Cogwheels Don't Wait for the Weekend - and Neither Should You
Updated: Aug 1, 2021
Mechanical Clocks (and Watches) are an amazing engineering achievement.
(There's a bonus link at the end of this post, explaining this wonder.)
The way the wheels fit together, and work smoothly together to make the clock accurately show the current time, and the progress of time - is just short of miraculous.
Every wheel has the exact number of teeth (called cogs) it needs - being short one tooth is bad, and having an extra tooth is just as bad...
Its placement is super-accurate - move it even a millimeter - and the clock simply won't work.
The wheel's size is critical - being a different size will wreak havoc (cause a "balagan") in the mechanism.
Whether big or small, with more-or-less teeth - all the wheels in the clockwork are critical.
And possibly counter-intuitively, many times - like in many engines - the smaller ones are actually the ones generating more "power".
Meanwhile, in a parallel universe, while discussing "what makes people tick(*) at the workplace?", what makes people feel meaningful and engaged at work, I realized - that in contrast to the common metaphor (the one questioning people who are "merely a cog in the machine") - being a cogwheel may actually be a worthy goal.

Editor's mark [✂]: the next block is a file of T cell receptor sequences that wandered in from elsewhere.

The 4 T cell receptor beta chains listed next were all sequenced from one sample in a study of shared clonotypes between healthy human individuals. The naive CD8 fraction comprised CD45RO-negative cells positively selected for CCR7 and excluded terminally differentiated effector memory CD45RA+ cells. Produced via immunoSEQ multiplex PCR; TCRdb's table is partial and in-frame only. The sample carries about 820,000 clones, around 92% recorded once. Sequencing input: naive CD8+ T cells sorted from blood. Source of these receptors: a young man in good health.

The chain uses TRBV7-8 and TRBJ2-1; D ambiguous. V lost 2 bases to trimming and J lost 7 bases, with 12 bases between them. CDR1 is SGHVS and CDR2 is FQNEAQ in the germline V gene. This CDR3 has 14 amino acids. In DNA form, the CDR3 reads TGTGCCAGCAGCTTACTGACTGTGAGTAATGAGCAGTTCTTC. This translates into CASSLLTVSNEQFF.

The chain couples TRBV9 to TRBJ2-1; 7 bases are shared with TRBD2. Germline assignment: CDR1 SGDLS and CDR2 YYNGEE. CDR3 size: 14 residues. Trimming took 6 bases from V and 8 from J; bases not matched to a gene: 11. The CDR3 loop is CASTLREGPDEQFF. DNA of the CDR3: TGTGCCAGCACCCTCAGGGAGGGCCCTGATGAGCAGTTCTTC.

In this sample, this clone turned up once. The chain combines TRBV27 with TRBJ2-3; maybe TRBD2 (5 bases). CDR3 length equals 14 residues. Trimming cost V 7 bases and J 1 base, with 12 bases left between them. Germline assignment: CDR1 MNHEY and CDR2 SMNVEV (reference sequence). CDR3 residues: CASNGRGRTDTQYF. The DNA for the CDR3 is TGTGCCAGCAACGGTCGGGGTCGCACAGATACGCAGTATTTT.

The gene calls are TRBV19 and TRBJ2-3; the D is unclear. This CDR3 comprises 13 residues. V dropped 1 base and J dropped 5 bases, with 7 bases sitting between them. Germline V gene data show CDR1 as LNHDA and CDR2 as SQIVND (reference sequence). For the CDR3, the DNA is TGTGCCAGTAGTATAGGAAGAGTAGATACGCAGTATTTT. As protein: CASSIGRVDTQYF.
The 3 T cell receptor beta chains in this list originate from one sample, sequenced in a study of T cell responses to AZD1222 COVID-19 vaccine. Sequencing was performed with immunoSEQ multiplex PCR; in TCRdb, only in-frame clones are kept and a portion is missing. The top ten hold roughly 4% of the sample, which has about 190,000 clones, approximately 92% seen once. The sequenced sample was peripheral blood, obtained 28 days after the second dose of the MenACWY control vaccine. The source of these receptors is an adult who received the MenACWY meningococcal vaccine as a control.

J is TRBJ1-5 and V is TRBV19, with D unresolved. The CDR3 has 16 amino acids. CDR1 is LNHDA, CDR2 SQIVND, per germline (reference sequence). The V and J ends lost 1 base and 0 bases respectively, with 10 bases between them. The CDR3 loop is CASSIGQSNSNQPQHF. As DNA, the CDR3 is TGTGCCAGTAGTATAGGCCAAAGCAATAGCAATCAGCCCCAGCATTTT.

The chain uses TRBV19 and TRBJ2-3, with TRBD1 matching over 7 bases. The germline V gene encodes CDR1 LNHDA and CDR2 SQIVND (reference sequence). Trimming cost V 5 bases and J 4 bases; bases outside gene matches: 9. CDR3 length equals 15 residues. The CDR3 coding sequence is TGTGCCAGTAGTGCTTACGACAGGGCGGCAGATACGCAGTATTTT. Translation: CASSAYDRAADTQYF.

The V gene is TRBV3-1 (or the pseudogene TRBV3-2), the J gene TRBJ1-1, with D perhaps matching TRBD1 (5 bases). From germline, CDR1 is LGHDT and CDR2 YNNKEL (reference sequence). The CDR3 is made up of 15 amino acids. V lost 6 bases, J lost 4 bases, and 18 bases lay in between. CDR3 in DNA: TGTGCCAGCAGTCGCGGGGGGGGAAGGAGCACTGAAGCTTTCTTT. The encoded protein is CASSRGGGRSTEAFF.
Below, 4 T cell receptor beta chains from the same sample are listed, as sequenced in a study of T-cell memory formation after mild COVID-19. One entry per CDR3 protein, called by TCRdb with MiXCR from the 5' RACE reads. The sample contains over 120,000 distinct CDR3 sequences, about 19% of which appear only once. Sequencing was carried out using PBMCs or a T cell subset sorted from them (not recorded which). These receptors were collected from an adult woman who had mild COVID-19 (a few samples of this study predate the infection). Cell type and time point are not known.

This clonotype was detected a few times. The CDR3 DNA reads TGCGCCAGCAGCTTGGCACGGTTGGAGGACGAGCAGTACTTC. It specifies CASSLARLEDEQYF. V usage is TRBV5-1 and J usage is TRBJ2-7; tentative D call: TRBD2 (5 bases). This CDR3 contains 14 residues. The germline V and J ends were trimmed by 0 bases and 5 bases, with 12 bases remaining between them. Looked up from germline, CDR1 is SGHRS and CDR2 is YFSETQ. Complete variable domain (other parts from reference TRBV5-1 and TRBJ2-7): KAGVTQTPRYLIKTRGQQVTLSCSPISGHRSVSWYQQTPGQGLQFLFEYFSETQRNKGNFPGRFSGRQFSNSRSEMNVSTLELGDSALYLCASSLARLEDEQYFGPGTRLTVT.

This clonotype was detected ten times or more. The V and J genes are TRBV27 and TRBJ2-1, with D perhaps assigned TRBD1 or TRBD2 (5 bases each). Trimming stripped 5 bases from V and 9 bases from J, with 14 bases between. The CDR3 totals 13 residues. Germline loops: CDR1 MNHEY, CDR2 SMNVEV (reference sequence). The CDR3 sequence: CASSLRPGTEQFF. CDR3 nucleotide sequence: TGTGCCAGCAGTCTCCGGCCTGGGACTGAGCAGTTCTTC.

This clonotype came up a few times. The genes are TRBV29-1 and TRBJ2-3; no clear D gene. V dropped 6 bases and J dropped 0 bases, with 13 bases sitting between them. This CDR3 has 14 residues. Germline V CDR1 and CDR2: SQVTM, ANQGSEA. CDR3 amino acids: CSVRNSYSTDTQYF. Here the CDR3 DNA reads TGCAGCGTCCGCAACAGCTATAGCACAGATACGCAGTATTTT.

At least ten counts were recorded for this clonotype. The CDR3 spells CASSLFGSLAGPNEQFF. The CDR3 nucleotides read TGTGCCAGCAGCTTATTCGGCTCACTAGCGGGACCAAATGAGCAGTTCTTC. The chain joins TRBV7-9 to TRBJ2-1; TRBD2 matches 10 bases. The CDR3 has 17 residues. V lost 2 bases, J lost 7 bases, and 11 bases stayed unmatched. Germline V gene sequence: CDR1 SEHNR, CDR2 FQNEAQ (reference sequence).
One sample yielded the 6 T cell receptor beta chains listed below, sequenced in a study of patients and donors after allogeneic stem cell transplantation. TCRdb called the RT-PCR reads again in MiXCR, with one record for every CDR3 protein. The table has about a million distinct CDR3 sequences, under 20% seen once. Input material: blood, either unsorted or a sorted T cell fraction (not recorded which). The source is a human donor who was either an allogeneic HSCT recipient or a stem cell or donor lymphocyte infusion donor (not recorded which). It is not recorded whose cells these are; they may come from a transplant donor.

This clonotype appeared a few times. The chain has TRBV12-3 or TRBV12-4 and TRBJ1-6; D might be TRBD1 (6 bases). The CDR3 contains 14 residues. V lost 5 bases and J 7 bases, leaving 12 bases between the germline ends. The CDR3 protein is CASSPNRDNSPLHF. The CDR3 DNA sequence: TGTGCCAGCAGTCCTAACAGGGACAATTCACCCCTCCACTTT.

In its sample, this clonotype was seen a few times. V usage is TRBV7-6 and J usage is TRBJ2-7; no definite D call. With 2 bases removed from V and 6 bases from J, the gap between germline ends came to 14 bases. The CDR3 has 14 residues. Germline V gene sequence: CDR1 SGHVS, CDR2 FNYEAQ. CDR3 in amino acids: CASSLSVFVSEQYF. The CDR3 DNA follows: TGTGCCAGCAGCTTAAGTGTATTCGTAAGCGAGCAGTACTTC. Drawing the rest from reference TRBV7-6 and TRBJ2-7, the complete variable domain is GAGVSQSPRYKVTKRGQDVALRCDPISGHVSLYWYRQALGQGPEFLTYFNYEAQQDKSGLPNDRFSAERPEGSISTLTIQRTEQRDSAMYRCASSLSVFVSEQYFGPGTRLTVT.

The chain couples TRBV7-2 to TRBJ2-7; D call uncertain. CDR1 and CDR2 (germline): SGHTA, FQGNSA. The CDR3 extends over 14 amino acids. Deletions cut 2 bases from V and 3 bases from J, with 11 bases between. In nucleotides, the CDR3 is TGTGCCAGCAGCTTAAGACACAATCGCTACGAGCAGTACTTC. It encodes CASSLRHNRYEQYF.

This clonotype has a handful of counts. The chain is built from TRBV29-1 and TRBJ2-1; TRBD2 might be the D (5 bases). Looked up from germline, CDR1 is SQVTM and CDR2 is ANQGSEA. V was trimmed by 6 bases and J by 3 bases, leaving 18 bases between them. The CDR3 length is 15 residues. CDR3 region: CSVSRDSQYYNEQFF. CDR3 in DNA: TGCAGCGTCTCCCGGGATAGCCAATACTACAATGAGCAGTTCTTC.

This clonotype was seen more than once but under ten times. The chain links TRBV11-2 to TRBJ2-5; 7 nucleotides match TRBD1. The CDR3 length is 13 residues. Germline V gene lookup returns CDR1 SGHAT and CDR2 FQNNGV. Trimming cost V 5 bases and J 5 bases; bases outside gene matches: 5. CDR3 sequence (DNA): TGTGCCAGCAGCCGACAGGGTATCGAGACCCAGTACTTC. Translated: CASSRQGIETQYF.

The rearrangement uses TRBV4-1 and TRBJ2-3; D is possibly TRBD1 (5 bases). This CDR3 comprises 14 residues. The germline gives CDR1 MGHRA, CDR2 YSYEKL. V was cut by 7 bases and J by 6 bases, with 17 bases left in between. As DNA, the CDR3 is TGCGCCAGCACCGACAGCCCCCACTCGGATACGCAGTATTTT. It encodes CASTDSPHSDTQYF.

If you're committed, emotionally invested in being a part of the machine, then like a cogwheel in a clock - you make an impact and you are involved, and the clockwork can't do the work it does without you.
To squeeze this metaphor just a little more, I'd liken the clockwork to a reverse-dynamo - where the wheels are energized by the clockwork - but only if they're connected and part of the clockwork.
No matter your size - if you're an impactful and involved part of "the machine" - it will energize you, and you'll look forward to your workday.
And if not - your workday will drain you.
And you'll dread Mondays (or Sundays in Israel).
Be impactful. Be Involved. Be part of the team.
What cogwheel are you in the clockwork?
(There is no wrong answer. All cogwheels are good.)
BUT: If you're waiting for the weekend - even before the week begins - something is not working.
Fix It Now! Or Make a Change. Or Take a Break.
Cogwheels don't wait for the Weekend. Neither Should You.
(*) Definition of "tick", as in "what makes (someone) tick" (Merriam-Webster):
: the things that cause someone to behave a certain way : the feelings, opinions, concerns, etc., that are parts of someone's personality
Bonus: an amazing explanation on how the mechanical watch works: